Never leave your dog unattended around water. Even if your dog is a strong swimmer, accidents can happen. Always keep a close eye on them to ensure their safety.
Not all dogs are natural swimmers, and some may be hesitant or afraid of the water. Gradually introduce your dog to water, and if necessary, consider using a canine life jacket to provide extra buoyancy and confidence.
If you're planning on taking your dog on a boat or into deep water, invest in a well-fitting canine life jacket. This is especially important for dogs that may struggle to stay afloat or tire quickly.
If you have a pool, make sure your dog can't access it without supervision. Use gates, barriers, or pool covers to prevent unsupervised entry. Not all dogs can easily get out of a pool, and exhaustion can set in quickly.
After swimming in pools or lakes, rinse your dog to remove chlorine, salt, or other chemicals that may be harmful if ingested or left on their fur.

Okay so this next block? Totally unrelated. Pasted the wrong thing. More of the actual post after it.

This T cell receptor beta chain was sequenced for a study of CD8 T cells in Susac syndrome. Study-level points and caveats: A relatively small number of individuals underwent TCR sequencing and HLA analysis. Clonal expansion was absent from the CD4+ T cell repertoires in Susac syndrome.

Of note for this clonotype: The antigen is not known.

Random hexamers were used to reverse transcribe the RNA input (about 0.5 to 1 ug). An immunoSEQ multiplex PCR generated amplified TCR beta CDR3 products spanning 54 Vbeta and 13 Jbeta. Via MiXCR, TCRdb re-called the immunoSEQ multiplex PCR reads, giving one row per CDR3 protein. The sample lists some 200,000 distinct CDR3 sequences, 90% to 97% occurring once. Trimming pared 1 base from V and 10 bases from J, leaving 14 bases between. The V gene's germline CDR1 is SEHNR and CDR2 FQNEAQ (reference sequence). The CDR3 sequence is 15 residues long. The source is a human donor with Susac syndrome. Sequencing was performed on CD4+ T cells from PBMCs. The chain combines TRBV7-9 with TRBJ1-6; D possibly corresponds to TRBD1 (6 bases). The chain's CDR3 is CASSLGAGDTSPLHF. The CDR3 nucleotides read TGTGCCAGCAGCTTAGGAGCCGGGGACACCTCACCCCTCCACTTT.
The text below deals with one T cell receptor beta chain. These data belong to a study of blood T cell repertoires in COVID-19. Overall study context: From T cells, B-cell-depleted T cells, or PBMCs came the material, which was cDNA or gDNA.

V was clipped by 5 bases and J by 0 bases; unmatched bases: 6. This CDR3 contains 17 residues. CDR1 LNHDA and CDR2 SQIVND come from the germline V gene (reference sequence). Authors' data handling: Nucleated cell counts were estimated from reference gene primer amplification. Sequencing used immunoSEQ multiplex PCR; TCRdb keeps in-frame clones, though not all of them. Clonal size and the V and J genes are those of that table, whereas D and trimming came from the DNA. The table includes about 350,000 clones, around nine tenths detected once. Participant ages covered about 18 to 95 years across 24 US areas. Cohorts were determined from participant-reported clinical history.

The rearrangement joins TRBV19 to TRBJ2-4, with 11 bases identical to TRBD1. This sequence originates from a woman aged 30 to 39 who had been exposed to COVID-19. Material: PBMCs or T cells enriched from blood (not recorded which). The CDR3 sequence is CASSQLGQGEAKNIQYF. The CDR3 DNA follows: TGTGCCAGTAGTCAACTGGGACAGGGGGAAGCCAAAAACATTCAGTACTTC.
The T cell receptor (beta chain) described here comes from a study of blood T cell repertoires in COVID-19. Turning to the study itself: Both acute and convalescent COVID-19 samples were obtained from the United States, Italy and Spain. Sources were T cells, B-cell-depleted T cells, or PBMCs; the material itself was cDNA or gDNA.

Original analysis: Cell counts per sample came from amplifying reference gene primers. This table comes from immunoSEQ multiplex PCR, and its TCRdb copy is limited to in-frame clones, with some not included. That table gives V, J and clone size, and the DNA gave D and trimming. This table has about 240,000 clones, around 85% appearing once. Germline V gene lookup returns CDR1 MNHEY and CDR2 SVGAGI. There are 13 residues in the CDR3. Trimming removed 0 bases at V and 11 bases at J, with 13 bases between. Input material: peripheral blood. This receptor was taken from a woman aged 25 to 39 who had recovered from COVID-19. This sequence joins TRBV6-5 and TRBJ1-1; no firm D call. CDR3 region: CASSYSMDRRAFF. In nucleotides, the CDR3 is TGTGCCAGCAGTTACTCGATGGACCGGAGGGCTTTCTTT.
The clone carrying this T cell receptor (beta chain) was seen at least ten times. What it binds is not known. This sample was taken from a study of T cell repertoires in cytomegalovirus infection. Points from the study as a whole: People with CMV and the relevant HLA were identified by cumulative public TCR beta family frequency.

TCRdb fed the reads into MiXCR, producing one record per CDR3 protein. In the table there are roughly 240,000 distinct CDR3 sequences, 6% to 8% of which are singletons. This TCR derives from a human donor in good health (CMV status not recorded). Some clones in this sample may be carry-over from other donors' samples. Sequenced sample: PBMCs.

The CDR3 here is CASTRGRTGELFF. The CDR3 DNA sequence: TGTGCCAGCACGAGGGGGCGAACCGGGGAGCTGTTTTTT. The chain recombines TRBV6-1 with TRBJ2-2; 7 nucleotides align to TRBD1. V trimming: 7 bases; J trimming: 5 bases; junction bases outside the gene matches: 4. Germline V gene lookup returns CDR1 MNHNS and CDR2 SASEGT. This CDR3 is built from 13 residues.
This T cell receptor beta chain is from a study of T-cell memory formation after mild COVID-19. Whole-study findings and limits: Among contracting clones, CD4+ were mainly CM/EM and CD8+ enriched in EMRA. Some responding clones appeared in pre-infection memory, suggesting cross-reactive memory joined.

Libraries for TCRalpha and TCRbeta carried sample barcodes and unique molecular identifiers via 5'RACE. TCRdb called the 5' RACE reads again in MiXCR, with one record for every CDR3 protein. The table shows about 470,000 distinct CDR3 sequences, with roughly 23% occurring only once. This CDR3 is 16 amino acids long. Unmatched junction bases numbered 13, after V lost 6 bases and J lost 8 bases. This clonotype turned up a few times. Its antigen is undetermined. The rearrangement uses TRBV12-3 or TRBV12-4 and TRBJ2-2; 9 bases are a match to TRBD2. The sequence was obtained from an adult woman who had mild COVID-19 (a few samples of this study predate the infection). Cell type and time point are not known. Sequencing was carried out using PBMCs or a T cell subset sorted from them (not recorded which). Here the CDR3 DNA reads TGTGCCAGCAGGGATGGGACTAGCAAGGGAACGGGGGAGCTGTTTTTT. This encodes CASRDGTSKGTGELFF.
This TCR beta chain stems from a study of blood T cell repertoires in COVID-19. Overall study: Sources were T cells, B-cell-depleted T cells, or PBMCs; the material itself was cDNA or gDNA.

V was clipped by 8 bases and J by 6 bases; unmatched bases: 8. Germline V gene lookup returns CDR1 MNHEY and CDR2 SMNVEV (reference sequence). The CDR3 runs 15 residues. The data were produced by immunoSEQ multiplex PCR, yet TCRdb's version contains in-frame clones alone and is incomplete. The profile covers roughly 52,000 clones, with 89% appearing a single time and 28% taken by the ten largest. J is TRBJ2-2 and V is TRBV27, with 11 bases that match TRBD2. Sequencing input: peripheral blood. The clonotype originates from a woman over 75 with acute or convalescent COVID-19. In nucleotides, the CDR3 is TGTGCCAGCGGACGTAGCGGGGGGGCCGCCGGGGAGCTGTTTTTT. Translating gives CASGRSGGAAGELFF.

Even if your dog is swimming in a freshwater lake, make sure they have access to fresh water to stay hydrated. Drinking lake water can lead to stomach upset.
Dogs can tire quickly, especially if they are not strong swimmers. Watch for signs of fatigue such as excessive panting, slowed movements, or difficulty staying afloat. If you notice these signs, encourage your dog to take a break.
Be aware of the water conditions where your dog will be swimming. Strong currents, rough waves, or hidden hazards can pose risks. Choose swimming locations carefully and be mindful of changes in weather conditions.